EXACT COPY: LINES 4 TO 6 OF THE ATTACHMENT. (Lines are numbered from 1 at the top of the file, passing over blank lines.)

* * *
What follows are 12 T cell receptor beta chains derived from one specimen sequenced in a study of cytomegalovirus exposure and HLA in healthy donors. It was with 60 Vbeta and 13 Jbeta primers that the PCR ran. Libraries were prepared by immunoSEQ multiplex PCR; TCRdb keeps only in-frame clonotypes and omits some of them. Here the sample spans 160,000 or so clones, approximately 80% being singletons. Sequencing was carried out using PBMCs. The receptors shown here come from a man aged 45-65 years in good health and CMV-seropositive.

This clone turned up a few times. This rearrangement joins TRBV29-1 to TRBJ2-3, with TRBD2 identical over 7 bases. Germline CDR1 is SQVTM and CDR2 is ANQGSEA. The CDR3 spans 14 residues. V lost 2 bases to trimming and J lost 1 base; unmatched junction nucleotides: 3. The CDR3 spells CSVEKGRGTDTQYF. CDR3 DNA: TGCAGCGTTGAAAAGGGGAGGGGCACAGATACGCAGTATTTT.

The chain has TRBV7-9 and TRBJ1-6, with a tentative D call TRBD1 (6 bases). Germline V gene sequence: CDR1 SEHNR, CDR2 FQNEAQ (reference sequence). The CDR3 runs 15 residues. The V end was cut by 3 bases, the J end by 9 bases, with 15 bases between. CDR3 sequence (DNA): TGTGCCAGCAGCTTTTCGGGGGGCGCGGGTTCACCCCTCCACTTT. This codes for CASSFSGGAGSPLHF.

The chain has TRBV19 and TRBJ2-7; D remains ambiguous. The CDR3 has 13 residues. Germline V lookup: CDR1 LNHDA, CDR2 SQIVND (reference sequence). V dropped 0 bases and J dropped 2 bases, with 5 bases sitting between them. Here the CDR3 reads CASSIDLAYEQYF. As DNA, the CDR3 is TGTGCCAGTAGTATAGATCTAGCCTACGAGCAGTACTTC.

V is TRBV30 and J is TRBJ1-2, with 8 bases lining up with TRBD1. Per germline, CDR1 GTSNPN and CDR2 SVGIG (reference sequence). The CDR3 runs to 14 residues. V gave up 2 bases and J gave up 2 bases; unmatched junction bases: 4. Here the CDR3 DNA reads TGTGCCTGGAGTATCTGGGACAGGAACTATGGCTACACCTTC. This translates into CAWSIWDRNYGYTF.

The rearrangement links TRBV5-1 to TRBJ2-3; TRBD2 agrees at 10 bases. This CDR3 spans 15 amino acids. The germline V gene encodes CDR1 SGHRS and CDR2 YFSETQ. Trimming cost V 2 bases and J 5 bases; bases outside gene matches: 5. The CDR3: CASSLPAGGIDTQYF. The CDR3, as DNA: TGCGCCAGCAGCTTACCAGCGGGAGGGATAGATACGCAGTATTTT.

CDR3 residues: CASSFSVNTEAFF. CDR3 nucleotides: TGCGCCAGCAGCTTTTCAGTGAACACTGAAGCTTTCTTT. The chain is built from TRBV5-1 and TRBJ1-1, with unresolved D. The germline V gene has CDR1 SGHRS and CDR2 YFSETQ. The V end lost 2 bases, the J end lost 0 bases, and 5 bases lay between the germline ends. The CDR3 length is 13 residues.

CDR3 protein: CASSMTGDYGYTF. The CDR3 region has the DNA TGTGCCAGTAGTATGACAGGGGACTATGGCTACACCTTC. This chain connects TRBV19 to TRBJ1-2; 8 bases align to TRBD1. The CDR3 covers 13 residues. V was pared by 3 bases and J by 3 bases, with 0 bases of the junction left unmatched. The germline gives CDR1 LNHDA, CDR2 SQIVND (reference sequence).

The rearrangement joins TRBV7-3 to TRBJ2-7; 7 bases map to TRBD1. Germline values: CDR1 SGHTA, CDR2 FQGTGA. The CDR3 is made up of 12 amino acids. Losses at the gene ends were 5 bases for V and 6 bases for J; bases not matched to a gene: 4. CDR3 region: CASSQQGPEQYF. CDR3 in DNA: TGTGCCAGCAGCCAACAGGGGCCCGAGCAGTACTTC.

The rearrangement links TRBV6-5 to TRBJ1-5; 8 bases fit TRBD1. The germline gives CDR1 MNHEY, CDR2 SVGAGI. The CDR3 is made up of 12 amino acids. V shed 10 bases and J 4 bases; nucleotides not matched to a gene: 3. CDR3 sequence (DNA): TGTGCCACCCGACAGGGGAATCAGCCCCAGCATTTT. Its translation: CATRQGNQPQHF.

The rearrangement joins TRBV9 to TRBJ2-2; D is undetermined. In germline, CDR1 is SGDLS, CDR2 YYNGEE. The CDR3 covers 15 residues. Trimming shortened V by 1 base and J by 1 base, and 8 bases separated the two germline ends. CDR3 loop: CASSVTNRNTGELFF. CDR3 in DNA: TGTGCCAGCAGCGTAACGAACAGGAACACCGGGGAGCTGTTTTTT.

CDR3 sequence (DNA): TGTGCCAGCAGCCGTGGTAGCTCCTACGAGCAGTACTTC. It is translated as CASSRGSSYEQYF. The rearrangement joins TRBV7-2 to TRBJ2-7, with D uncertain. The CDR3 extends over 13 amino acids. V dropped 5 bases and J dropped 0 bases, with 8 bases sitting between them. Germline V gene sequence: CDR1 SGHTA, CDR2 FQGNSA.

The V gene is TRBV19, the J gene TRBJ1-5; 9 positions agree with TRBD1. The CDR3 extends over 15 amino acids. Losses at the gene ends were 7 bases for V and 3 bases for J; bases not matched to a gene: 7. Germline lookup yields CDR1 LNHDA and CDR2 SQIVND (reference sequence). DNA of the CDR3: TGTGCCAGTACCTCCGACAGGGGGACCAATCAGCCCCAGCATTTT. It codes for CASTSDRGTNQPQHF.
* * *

The chain has TRBV19 and TRBJ2-7; D remains ambiguous. The CDR3 has 13 residues. Germline V lookup: CDR1 LNHDA, CDR2 SQIVND (reference sequence). V dropped 0 bases and J dropped 2 bases, with 5 bases sitting between them. Here the CDR3 reads CASSIDLAYEQYF. As DNA, the CDR3 is TGTGCCAGTAGTATAGATCTAGCCTACGAGCAGTACTTC.

V is TRBV30 and J is TRBJ1-2, with 8 bases lining up with TRBD1. Per germline, CDR1 GTSNPN and CDR2 SVGIG (reference sequence). The CDR3 runs to 14 residues. V gave up 2 bases and J gave up 2 bases; unmatched junction bases: 4. Here the CDR3 DNA reads TGTGCCTGGAGTATCTGGGACAGGAACTATGGCTACACCTTC. This translates into CAWSIWDRNYGYTF.

The rearrangement links TRBV5-1 to TRBJ2-3; TRBD2 agrees at 10 bases. This CDR3 spans 15 amino acids. The germline V gene encodes CDR1 SGHRS and CDR2 YFSETQ. Trimming cost V 2 bases and J 5 bases; bases outside gene matches: 5. The CDR3: CASSLPAGGIDTQYF. The CDR3, as DNA: TGCGCCAGCAGCTTACCAGCGGGAGGGATAGATACGCAGTATTTT.